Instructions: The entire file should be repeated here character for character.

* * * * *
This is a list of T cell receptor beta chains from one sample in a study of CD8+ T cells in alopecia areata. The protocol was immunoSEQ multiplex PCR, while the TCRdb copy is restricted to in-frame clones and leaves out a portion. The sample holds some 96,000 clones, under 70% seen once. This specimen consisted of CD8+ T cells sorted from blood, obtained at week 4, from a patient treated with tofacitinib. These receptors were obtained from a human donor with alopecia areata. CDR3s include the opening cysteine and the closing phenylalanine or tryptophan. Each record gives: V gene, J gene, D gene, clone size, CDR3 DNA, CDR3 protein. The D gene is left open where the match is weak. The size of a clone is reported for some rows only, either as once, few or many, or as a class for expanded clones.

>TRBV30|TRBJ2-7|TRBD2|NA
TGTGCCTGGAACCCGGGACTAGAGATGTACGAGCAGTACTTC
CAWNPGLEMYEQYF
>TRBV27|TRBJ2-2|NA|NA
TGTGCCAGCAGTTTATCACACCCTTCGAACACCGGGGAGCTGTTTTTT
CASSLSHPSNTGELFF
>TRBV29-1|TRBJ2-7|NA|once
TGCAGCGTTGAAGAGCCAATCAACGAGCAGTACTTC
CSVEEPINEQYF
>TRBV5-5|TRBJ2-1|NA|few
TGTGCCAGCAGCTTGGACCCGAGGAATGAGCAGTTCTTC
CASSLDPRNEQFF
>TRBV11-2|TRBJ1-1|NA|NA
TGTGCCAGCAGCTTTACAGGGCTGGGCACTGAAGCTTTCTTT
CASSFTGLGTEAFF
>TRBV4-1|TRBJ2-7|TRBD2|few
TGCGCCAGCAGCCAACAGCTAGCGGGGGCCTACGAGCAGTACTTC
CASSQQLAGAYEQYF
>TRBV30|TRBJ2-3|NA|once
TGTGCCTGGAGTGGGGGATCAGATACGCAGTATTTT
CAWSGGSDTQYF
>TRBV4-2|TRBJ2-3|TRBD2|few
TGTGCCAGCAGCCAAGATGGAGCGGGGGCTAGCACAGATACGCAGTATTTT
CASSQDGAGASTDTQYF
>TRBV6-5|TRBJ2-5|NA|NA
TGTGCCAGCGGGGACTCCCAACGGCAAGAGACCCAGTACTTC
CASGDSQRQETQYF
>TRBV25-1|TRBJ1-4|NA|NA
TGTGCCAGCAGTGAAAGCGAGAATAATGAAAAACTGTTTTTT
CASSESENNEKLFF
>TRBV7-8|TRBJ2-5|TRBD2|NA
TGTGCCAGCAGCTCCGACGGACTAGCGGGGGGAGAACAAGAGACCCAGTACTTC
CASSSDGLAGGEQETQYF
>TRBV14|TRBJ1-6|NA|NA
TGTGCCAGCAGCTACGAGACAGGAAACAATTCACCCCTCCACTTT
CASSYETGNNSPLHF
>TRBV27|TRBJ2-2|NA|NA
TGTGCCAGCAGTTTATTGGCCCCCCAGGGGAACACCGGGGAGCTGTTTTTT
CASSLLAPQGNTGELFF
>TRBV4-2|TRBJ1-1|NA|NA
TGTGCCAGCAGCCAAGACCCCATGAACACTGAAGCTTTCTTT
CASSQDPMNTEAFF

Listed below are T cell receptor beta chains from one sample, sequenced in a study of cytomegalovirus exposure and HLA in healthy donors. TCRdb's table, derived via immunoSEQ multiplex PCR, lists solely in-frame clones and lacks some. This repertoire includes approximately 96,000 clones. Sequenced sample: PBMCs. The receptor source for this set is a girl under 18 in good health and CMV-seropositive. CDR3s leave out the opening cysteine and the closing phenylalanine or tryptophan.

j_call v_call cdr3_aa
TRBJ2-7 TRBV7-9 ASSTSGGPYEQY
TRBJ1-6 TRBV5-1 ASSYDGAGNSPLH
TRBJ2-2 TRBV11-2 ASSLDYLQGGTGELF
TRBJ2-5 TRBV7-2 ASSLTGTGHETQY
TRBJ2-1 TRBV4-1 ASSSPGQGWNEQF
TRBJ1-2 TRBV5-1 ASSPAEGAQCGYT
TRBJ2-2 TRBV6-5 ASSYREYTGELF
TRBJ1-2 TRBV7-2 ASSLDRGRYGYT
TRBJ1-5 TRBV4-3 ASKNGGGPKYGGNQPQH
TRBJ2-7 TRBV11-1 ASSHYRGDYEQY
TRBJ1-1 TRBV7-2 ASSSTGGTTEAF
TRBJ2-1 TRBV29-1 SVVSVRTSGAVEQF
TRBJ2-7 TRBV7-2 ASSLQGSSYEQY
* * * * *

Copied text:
This is a list of T cell receptor beta chains from one sample in a study of CD8+ T cells in alopecia areata. The protocol was immunoSEQ multiplex PCR, while the TCRdb copy is restricted to in-frame clones and leaves out a portion. The sample holds some 96,000 clones, under 70% seen once. This specimen consisted of CD8+ T cells sorted from blood, obtained at week 4, from a patient treated with tofacitinib. These receptors were obtained from a human donor with alopecia areata. CDR3s include the opening cysteine and the closing phenylalanine or tryptophan. Each record gives: V gene, J gene, D gene, clone size, CDR3 DNA, CDR3 protein. The D gene is left open where the match is weak. The size of a clone is reported for some rows only, either as once, few or many, or as a class for expanded clones.

>TRBV30|TRBJ2-7|TRBD2|NA
TGTGCCTGGAACCCGGGACTAGAGATGTACGAGCAGTACTTC
CAWNPGLEMYEQYF
>TRBV27|TRBJ2-2|NA|NA
TGTGCCAGCAGTTTATCACACCCTTCGAACACCGGGGAGCTGTTTTTT
CASSLSHPSNTGELFF
>TRBV29-1|TRBJ2-7|NA|once
TGCAGCGTTGAAGAGCCAATCAACGAGCAGTACTTC
CSVEEPINEQYF
>TRBV5-5|TRBJ2-1|NA|few
TGTGCCAGCAGCTTGGACCCGAGGAATGAGCAGTTCTTC
CASSLDPRNEQFF
>TRBV11-2|TRBJ1-1|NA|NA
TGTGCCAGCAGCTTTACAGGGCTGGGCACTGAAGCTTTCTTT
CASSFTGLGTEAFF
>TRBV4-1|TRBJ2-7|TRBD2|few
TGCGCCAGCAGCCAACAGCTAGCGGGGGCCTACGAGCAGTACTTC
CASSQQLAGAYEQYF
>TRBV30|TRBJ2-3|NA|once
TGTGCCTGGAGTGGGGGATCAGATACGCAGTATTTT
CAWSGGSDTQYF
>TRBV4-2|TRBJ2-3|TRBD2|few
TGTGCCAGCAGCCAAGATGGAGCGGGGGCTAGCACAGATACGCAGTATTTT
CASSQDGAGASTDTQYF
>TRBV6-5|TRBJ2-5|NA|NA
TGTGCCAGCGGGGACTCCCAACGGCAAGAGACCCAGTACTTC
CASGDSQRQETQYF
>TRBV25-1|TRBJ1-4|NA|NA
TGTGCCAGCAGTGAAAGCGAGAATAATGAAAAACTGTTTTTT
CASSESENNEKLFF
>TRBV7-8|TRBJ2-5|TRBD2|NA
TGTGCCAGCAGCTCCGACGGACTAGCGGGGGGAGAACAAGAGACCCAGTACTTC
CASSSDGLAGGEQETQYF
>TRBV14|TRBJ1-6|NA|NA
TGTGCCAGCAGCTACGAGACAGGAAACAATTCACCCCTCCACTTT
CASSYETGNNSPLHF
>TRBV27|TRBJ2-2|NA|NA
TGTGCCAGCAGTTTATTGGCCCCCCAGGGGAACACCGGGGAGCTGTTTTTT
CASSLLAPQGNTGELFF
>TRBV4-2|TRBJ1-1|NA|NA
TGTGCCAGCAGCCAAGACCCCATGAACACTGAAGCTTTCTTT
CASSQDPMNTEAFF

Listed below are T cell receptor beta chains from one sample, sequenced in a study of cytomegalovirus exposure and HLA in healthy donors. TCRdb's table, derived via immunoSEQ multiplex PCR, lists solely in-frame clones and lacks some. This repertoire includes approximately 96,000 clones. Sequenced sample: PBMCs. The receptor source for this set is a girl under 18 in good health and CMV-seropositive. CDR3s leave out the opening cysteine and the closing phenylalanine or tryptophan.

j_call v_call cdr3_aa
TRBJ2-7 TRBV7-9 ASSTSGGPYEQY
TRBJ1-6 TRBV5-1 ASSYDGAGNSPLH
TRBJ2-2 TRBV11-2 ASSLDYLQGGTGELF
TRBJ2-5 TRBV7-2 ASSLTGTGHETQY
TRBJ2-1 TRBV4-1 ASSSPGQGWNEQF
TRBJ1-2 TRBV5-1 ASSPAEGAQCGYT
TRBJ2-2 TRBV6-5 ASSYREYTGELF
TRBJ1-2 TRBV7-2 ASSLDRGRYGYT
TRBJ1-5 TRBV4-3 ASKNGGGPKYGGNQPQH
TRBJ2-7 TRBV11-1 ASSHYRGDYEQY
TRBJ1-1 TRBV7-2 ASSSTGGTTEAF
TRBJ2-1 TRBV29-1 SVVSVRTSGAVEQF
TRBJ2-7 TRBV7-2 ASSLQGSSYEQY